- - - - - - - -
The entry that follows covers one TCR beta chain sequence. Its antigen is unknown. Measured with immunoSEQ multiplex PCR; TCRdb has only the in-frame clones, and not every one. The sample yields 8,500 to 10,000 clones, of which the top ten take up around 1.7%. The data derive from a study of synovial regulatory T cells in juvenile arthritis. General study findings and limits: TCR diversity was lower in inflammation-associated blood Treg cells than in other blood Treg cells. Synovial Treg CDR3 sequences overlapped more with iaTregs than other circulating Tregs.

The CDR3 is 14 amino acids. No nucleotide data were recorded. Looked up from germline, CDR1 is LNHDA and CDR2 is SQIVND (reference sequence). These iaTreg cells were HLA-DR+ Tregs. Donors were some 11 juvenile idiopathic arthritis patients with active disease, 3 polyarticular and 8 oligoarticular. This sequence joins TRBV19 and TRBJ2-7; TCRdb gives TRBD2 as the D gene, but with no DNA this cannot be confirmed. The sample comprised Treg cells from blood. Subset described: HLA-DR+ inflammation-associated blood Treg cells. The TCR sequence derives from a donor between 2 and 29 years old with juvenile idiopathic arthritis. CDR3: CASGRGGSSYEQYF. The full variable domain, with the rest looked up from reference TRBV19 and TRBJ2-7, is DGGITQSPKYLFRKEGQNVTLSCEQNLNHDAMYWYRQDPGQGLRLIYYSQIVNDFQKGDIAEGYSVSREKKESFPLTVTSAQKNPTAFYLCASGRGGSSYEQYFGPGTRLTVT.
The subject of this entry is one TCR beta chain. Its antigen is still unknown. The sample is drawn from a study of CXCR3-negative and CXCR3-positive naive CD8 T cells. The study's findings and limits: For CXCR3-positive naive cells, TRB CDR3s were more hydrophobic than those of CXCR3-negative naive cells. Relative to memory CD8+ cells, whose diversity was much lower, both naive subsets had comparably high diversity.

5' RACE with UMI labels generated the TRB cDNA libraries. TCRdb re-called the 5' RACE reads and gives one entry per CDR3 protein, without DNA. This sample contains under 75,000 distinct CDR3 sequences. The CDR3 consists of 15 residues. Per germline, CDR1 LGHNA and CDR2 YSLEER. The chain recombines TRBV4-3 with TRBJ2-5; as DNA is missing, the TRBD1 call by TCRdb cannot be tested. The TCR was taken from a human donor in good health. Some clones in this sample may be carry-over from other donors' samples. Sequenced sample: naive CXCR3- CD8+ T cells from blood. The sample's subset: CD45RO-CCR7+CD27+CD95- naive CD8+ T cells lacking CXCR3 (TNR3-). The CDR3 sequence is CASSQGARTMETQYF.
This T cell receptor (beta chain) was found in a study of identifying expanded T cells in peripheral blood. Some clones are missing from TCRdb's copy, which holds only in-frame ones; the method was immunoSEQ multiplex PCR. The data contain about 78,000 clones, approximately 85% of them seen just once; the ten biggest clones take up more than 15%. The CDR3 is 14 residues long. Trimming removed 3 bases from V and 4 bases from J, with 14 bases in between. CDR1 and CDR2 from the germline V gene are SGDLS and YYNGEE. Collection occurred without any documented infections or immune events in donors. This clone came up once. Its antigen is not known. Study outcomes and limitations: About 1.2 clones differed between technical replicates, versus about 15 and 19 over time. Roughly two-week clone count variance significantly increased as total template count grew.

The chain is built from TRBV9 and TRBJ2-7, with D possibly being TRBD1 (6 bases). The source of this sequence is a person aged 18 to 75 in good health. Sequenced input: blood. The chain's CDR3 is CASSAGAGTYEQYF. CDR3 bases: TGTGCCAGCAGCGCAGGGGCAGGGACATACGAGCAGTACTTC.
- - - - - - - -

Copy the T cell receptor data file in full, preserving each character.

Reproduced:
The entry that follows covers one TCR beta chain sequence. Its antigen is unknown. Measured with immunoSEQ multiplex PCR; TCRdb has only the in-frame clones, and not every one. The sample yields 8,500 to 10,000 clones, of which the top ten take up around 1.7%. The data derive from a study of synovial regulatory T cells in juvenile arthritis. General study findings and limits: TCR diversity was lower in inflammation-associated blood Treg cells than in other blood Treg cells. Synovial Treg CDR3 sequences overlapped more with iaTregs than other circulating Tregs.

The CDR3 is 14 amino acids. No nucleotide data were recorded. Looked up from germline, CDR1 is LNHDA and CDR2 is SQIVND (reference sequence). These iaTreg cells were HLA-DR+ Tregs. Donors were some 11 juvenile idiopathic arthritis patients with active disease, 3 polyarticular and 8 oligoarticular. This sequence joins TRBV19 and TRBJ2-7; TCRdb gives TRBD2 as the D gene, but with no DNA this cannot be confirmed. The sample comprised Treg cells from blood. Subset described: HLA-DR+ inflammation-associated blood Treg cells. The TCR sequence derives from a donor between 2 and 29 years old with juvenile idiopathic arthritis. CDR3: CASGRGGSSYEQYF. The full variable domain, with the rest looked up from reference TRBV19 and TRBJ2-7, is DGGITQSPKYLFRKEGQNVTLSCEQNLNHDAMYWYRQDPGQGLRLIYYSQIVNDFQKGDIAEGYSVSREKKESFPLTVTSAQKNPTAFYLCASGRGGSSYEQYFGPGTRLTVT.
The subject of this entry is one TCR beta chain. Its antigen is still unknown. The sample is drawn from a study of CXCR3-negative and CXCR3-positive naive CD8 T cells. The study's findings and limits: For CXCR3-positive naive cells, TRB CDR3s were more hydrophobic than those of CXCR3-negative naive cells. Relative to memory CD8+ cells, whose diversity was much lower, both naive subsets had comparably high diversity.

5' RACE with UMI labels generated the TRB cDNA libraries. TCRdb re-called the 5' RACE reads and gives one entry per CDR3 protein, without DNA. This sample contains under 75,000 distinct CDR3 sequences. The CDR3 consists of 15 residues. Per germline, CDR1 LGHNA and CDR2 YSLEER. The chain recombines TRBV4-3 with TRBJ2-5; as DNA is missing, the TRBD1 call by TCRdb cannot be tested. The TCR was taken from a human donor in good health. Some clones in this sample may be carry-over from other donors' samples. Sequenced sample: naive CXCR3- CD8+ T cells from blood. The sample's subset: CD45RO-CCR7+CD27+CD95- naive CD8+ T cells lacking CXCR3 (TNR3-). The CDR3 sequence is CASSQGARTMETQYF.
This T cell receptor (beta chain) was found in a study of identifying expanded T cells in peripheral blood. Some clones are missing from TCRdb's copy, which holds only in-frame ones; the method was immunoSEQ multiplex PCR. The data contain about 78,000 clones, approximately 85% of them seen just once; the ten biggest clones take up more than 15%. The CDR3 is 14 residues long. Trimming removed 3 bases from V and 4 bases from J, with 14 bases in between. CDR1 and CDR2 from the germline V gene are SGDLS and YYNGEE. Collection occurred without any documented infections or immune events in donors. This clone came up once. Its antigen is not known. Study outcomes and limitations: About 1.2 clones differed between technical replicates, versus about 15 and 19 over time. Roughly two-week clone count variance significantly increased as total template count grew.

The chain is built from TRBV9 and TRBJ2-7, with D possibly being TRBD1 (6 bases). The source of this sequence is a person aged 18 to 75 in good health. Sequenced input: blood. The chain's CDR3 is CASSAGAGTYEQYF. CDR3 bases: TGTGCCAGCAGCGCAGGGGCAGGGACATACGAGCAGTACTTC.